Varicella and Zoster, 2012: DCN - Minnesota Dept. of Health

Varicella and Zoster, 2012

Since 2006, unusual case incidence, individual critical cases, and deaths due to varicella have been reportable. A sentinel school surveillance system was used to monitor varicella incidence. Because of the declining incidence of varicella disease, the sentinel system no longer provided adequate data for epidemiological purposes and was discontinued at the end of the 2011-2012 school year. Case based surveillance was implemented for all Minnesota schools beginning in September 2012 and for all other reporting entities beginning January 1, 2013. Case-based reporting of varicella in all childcare settings was initiated in February 2010. A case of varicella is defined as an illness with acute onset of diffuse (generalized) maculopapulovesicular rash without other apparent cause; however, reporting entities have been requested to also report possible breakthrough infection that may present atypically.

From case-based school surveillance for varicella conducted September 1 - December 31, 2012, we received 188 case reports from 117 schools in 35 counties. One hundred fifty-five were sporadic cases and 33 were outbreak associated cases. From case-based childcare surveillance conducted throughout 2012, we received reports of 65 cases from 47 facilities. Fifty were sporadic cases and 15 were outbreak-associated cases. Sixty-two (95%) of childcare cases were <6 years of age. By comparison, 56 cases were reported by childcare facilities in 2011. Varicella is often identified by childcare personnel or parents, as opposed to provider diagnosed.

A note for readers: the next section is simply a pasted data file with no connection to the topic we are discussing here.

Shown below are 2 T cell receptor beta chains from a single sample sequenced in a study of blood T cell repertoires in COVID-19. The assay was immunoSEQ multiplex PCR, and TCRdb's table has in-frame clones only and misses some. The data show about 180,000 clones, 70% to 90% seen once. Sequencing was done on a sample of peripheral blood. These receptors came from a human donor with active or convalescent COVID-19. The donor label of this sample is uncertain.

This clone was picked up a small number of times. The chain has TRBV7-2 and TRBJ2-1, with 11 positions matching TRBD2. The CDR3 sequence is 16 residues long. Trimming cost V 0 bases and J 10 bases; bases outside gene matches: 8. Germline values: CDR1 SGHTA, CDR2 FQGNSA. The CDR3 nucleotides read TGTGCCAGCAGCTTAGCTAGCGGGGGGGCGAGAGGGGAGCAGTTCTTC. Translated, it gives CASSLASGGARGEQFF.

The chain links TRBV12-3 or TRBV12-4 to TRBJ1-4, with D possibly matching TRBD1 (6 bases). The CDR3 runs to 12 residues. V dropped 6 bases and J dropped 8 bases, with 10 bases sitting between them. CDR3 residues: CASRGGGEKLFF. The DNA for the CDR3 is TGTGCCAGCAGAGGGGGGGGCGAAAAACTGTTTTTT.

An outbreak of varicella in a school or a childcare facility is defined as 5 or more cases within a 2-month period in persons <13 years of age, or 3 or more cases within a 2-month period in persons 13 years of age and older. An outbreak is considered over when no new cases occur within 2 months after the last case is no longer infectious. Two Minnesota schools reported outbreaks between September 1 - December 31, 2012. An outbreak in a school with grades pre-K to 12 included 30 students and one staff member. Prior to the outbreak, 8% of the students were unvaccinated for varicella and had no reported varicella disease history. Among students with no previous history of disease, the attack rate was 70% for unvaccinated students, 18% for students with 1 dose of varicella vaccine, and 2% for students with 2 doses of varicella vaccine. Of the 15 unvaccinated cases, 8 had moderate disease (250-499 lesions) or severe disease (>500 lesions). In contrast, of the 14 vaccinated cases, 13 had mild disease (<50 lesions), and 1 had moderate disease. In addition, three childcare facilities reported outbreaks in 2012. The source case for one of the outbreaks also attended pre-school at the school with the larger outbreak described above.

During 2012, 7 cases of critical illness due to varicella, but no deaths, were reported. All 7 were hospitalized for a range of 4 to 9 days. Complications included cerebellitis with ataxia, bacterial cellulitis, dehydration, anorexia, and myoclonus. One case had an underlying medical condition and recent history of treatment with immunosuppressive drugs. The other cases had no or unknown underlying conditions and were not known to be immunosuppressed. Five cases had not received varicella-containing vaccine; 2 were not vaccinated due to conscientiously held beliefs, 1 had a reported history of varicella disease, and 2 were adults. One of the adults, 93 years of age, had apparent recurrent varicella disease. Serologic testing performed at CDC detected high avidity for the virus, indicating past infection. One case had received 1 dose of vaccine prior to diagnosis of a condition requiring immunosuppressive therapy. Vaccination history for the remaining case, 22 years of age, was unknown.